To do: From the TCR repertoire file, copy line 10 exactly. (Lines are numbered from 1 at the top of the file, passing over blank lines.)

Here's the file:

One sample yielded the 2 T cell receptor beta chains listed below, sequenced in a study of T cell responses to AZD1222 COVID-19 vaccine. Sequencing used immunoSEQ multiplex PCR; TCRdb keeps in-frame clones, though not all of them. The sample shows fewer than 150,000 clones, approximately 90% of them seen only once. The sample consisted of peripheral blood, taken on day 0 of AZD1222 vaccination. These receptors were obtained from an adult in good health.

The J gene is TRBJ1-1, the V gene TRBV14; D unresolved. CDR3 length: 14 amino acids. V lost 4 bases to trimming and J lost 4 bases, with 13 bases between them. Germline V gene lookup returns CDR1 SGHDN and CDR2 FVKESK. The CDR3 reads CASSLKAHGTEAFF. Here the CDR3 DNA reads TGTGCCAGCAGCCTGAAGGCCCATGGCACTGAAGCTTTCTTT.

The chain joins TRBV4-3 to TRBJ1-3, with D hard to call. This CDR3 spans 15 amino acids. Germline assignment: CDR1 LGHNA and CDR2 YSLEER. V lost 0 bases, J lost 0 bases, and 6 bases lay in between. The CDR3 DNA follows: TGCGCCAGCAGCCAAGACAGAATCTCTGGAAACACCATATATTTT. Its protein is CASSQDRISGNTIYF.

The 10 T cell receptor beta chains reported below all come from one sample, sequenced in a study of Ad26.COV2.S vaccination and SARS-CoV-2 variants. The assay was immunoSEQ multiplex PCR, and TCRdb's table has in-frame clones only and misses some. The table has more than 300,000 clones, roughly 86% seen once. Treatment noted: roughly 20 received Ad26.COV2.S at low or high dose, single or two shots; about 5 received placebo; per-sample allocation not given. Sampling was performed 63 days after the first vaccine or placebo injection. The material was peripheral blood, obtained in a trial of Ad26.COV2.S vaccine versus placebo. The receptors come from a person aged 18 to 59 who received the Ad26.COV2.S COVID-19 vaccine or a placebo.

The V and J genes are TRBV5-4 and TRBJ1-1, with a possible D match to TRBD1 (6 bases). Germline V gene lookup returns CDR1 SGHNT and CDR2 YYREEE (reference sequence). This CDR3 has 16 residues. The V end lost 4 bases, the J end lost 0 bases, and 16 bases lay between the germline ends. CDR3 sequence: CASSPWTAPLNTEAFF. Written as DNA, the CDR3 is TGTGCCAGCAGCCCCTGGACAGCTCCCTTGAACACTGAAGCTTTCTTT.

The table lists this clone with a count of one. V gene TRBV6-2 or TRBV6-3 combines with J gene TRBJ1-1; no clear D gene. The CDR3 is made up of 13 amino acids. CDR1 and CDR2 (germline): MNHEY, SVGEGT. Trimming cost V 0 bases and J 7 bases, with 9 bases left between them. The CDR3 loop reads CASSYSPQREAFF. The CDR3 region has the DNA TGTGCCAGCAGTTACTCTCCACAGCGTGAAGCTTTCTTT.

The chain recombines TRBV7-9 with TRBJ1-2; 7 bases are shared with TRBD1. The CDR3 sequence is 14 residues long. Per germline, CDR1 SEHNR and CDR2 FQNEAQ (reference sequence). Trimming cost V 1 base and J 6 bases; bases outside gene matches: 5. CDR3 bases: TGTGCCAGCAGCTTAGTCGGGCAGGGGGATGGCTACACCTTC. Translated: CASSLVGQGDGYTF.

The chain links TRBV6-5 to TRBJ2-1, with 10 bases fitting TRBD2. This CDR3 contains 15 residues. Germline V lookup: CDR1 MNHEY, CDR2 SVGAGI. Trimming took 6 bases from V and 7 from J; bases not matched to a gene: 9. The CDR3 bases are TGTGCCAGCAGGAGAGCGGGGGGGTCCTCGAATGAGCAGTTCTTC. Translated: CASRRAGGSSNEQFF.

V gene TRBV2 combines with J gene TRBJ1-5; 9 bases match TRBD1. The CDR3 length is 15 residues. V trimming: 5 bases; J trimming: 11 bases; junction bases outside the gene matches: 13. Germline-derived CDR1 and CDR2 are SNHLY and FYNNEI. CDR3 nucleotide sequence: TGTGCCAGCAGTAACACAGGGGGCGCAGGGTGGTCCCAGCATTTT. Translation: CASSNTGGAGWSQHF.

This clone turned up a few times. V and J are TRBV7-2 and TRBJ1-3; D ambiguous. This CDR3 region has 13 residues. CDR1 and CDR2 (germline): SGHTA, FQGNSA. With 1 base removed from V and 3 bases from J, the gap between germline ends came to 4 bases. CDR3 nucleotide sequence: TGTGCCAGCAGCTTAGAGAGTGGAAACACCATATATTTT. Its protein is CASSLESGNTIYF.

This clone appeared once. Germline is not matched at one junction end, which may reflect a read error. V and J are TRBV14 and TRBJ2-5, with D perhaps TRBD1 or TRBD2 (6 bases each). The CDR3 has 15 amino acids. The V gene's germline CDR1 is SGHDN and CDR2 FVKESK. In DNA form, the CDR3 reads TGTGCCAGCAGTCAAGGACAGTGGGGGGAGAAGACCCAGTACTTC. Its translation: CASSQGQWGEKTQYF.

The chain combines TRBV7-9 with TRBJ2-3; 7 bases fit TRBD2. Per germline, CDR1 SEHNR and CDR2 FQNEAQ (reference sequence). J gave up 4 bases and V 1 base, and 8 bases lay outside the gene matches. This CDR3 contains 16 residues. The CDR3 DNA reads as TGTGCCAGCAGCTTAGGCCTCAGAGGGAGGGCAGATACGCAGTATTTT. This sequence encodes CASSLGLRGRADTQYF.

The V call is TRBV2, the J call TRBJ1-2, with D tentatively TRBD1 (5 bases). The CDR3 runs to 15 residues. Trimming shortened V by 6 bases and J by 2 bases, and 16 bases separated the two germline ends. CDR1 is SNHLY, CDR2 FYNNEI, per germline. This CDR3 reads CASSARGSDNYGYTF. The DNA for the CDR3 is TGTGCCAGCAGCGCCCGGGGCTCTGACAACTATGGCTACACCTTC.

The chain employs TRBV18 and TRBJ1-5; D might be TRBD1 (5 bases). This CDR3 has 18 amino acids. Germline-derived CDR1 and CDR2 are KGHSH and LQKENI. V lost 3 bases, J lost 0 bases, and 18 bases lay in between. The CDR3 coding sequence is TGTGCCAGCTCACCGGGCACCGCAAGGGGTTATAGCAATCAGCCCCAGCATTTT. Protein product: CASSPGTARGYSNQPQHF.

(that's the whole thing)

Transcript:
This clone turned up a few times. V and J are TRBV7-2 and TRBJ1-3; D ambiguous. This CDR3 region has 13 residues. CDR1 and CDR2 (germline): SGHTA, FQGNSA. With 1 base removed from V and 3 bases from J, the gap between germline ends came to 4 bases. CDR3 nucleotide sequence: TGTGCCAGCAGCTTAGAGAGTGGAAACACCATATATTTT. Its protein is CASSLESGNTIYF.